A dog playing with a tennis ball near a busy street can be in even more danger and it can have potentially fatal consequences.

Benefits of Tennis Balls for Dogs 

There are some benefits to dogs playing with tennis balls and a reason why many pet owners have been using tennis balls to entertain their dogs for decades.

It may be necessary to weigh pros and cons, just like with every decision you have to make for your pet.

Tennis balls can be an affordable toy, especially for playing fetch. They are also cheap to replace when lost or damaged, unlike other dog toys that can be quite costly.

Tennis balls have a good bounce that is appealing to your dog and part of what makes them so popular. It’s easy to throw a tennis ball a long distance, making it a great choice for a game of fetch.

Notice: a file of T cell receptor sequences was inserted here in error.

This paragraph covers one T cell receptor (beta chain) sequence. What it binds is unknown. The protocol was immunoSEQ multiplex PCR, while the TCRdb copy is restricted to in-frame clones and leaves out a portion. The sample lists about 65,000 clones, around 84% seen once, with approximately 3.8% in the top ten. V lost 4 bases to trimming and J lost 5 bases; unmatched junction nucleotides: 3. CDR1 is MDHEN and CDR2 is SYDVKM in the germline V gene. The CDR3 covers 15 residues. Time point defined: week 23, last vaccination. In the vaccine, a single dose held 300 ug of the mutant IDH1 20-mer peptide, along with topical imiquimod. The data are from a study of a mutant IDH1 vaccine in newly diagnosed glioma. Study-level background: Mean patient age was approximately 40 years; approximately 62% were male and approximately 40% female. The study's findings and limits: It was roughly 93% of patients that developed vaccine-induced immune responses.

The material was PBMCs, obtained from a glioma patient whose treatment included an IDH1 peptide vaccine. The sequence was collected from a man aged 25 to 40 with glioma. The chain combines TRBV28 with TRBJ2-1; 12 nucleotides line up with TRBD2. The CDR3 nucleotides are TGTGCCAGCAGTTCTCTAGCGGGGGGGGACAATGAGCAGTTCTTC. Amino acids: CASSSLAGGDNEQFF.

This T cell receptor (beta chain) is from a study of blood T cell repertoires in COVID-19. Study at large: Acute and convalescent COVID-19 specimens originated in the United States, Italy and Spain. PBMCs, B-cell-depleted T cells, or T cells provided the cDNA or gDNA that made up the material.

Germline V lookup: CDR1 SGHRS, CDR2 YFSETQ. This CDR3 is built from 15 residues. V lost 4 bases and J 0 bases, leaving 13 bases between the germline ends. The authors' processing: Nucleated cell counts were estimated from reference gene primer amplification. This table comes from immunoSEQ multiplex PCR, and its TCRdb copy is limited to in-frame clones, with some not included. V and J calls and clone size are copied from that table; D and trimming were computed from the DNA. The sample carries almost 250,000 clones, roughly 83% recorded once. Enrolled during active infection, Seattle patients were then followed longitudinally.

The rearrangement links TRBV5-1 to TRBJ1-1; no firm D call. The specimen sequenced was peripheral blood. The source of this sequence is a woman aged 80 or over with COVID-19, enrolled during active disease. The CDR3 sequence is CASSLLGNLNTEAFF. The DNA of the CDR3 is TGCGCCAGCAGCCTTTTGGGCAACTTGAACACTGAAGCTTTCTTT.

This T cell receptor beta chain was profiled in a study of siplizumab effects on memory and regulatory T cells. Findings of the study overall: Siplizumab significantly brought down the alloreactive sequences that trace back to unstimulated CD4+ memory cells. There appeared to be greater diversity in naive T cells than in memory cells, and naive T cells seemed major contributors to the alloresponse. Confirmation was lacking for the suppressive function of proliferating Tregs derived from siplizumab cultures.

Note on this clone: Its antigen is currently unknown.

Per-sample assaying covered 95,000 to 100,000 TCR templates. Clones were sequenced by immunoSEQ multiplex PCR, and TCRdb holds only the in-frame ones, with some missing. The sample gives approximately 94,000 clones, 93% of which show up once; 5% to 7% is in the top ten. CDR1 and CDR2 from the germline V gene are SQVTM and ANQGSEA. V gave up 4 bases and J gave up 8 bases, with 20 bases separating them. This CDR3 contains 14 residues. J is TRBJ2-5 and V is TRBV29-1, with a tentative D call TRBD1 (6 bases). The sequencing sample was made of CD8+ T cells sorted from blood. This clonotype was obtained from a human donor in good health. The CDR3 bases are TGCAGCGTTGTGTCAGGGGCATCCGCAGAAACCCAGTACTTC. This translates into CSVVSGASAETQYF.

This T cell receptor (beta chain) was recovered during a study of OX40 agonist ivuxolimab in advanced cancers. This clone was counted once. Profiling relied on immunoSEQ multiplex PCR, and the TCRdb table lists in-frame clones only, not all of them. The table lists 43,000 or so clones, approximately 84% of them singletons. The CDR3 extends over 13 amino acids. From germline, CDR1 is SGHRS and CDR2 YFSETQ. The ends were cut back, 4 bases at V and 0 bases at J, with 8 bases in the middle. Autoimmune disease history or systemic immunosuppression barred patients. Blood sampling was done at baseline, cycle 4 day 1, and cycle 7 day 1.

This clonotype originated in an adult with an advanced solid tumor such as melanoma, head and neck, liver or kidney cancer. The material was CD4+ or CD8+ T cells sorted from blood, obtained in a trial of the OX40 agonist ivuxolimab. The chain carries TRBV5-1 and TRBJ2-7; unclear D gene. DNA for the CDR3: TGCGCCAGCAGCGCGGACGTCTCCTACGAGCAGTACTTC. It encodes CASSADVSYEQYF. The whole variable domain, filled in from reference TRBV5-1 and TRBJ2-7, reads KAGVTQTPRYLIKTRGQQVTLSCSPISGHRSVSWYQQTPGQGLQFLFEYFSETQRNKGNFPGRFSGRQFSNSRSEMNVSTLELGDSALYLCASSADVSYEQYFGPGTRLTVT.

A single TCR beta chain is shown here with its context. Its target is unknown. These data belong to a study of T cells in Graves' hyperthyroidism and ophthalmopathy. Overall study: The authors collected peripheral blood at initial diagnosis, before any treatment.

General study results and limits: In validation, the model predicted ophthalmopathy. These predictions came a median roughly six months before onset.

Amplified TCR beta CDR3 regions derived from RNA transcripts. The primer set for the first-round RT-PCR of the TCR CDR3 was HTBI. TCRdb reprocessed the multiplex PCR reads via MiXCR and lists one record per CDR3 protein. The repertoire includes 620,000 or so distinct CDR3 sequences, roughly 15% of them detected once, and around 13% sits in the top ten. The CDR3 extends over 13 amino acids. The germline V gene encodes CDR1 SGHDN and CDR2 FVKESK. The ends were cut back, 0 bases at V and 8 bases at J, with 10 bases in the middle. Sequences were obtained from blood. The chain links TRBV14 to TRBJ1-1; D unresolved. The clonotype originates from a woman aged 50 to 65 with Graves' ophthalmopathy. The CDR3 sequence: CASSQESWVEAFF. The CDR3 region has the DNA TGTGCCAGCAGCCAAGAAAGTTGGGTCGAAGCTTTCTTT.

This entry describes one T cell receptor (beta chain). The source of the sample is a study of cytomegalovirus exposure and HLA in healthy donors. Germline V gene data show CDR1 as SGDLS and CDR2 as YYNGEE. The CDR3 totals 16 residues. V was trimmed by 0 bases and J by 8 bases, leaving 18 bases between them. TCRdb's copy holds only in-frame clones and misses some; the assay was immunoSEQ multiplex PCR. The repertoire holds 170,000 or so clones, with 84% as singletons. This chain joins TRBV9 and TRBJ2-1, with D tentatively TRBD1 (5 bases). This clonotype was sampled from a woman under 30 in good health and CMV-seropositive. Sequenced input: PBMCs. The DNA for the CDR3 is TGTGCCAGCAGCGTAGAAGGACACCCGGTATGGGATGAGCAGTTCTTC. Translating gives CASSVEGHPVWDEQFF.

You can make the tennis ball go even farther with a ball launcher, giving your dog a great workout to keep him or her active.

Even with the risks, they are unlikely to seriously injure your dog as long as you are paying attention. This is especially true if you accidentally hit your dog while throwing the ball.

Tennis balls are easy for your dog to find. They can be easy to see in dim light and the dog can find the ball by smell in smaller areas since the furry material collects scents from your hand.

Tennis balls also float so they are great to use around water, such as at the beach or the pool.

Playing With A Tennis Ball Safely With Your Dog

Even though there are risks, you don’t have to stop your dog from playing with tennis balls completely.